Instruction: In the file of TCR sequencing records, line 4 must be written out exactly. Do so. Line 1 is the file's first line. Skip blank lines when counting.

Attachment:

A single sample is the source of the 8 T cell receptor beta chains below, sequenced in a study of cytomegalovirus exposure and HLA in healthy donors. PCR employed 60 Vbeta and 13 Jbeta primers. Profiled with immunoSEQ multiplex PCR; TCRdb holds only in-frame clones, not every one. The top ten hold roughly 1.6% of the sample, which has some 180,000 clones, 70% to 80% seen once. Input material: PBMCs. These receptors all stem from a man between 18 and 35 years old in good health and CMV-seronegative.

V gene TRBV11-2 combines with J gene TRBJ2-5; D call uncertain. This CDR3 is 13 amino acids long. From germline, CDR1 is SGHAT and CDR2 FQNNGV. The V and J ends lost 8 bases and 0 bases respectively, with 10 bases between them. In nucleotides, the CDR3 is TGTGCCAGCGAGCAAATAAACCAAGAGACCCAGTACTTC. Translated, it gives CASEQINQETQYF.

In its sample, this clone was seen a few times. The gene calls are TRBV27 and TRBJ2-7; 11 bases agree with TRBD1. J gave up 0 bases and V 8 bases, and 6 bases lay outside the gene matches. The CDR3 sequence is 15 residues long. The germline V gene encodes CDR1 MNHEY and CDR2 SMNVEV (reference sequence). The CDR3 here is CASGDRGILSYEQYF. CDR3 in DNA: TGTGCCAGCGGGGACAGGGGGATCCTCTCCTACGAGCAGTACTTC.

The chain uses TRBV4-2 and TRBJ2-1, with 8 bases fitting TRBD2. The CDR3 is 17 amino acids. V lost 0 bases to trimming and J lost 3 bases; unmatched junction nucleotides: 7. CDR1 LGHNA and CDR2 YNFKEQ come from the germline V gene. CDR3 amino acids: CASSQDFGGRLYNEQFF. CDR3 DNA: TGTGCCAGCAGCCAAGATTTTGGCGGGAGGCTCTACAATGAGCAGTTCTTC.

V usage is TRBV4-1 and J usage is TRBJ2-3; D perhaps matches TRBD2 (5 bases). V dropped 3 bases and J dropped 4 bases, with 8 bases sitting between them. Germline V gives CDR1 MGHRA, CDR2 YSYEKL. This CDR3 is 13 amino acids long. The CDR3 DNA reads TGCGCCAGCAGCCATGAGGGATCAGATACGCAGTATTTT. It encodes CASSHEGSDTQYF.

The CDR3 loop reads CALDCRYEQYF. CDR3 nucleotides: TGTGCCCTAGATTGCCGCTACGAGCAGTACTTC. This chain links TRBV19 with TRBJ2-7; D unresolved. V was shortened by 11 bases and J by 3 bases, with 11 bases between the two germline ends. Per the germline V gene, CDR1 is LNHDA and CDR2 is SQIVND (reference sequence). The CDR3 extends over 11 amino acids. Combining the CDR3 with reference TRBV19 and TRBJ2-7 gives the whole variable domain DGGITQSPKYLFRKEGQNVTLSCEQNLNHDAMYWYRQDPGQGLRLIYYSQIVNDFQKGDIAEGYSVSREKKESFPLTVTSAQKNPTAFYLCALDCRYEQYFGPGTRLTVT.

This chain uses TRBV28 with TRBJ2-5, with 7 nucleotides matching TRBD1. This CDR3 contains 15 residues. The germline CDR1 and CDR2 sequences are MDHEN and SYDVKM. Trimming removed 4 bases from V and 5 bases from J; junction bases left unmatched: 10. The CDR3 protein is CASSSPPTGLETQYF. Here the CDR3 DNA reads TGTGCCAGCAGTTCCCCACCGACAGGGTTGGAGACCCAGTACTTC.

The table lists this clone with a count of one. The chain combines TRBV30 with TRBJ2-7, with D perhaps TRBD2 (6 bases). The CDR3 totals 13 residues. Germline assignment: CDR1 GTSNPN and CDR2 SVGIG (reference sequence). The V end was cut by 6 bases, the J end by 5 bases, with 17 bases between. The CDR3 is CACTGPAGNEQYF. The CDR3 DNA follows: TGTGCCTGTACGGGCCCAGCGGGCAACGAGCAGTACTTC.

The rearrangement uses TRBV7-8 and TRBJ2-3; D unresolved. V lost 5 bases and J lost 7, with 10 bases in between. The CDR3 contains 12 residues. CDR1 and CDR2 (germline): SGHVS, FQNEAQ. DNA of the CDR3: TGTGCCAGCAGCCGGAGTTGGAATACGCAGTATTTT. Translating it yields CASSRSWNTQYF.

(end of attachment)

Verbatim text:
The chain uses TRBV4-2 and TRBJ2-1, with 8 bases fitting TRBD2. The CDR3 is 17 amino acids. V lost 0 bases to trimming and J lost 3 bases; unmatched junction nucleotides: 7. CDR1 LGHNA and CDR2 YNFKEQ come from the germline V gene. CDR3 amino acids: CASSQDFGGRLYNEQFF. CDR3 DNA: TGTGCCAGCAGCCAAGATTTTGGCGGGAGGCTCTACAATGAGCAGTTCTTC.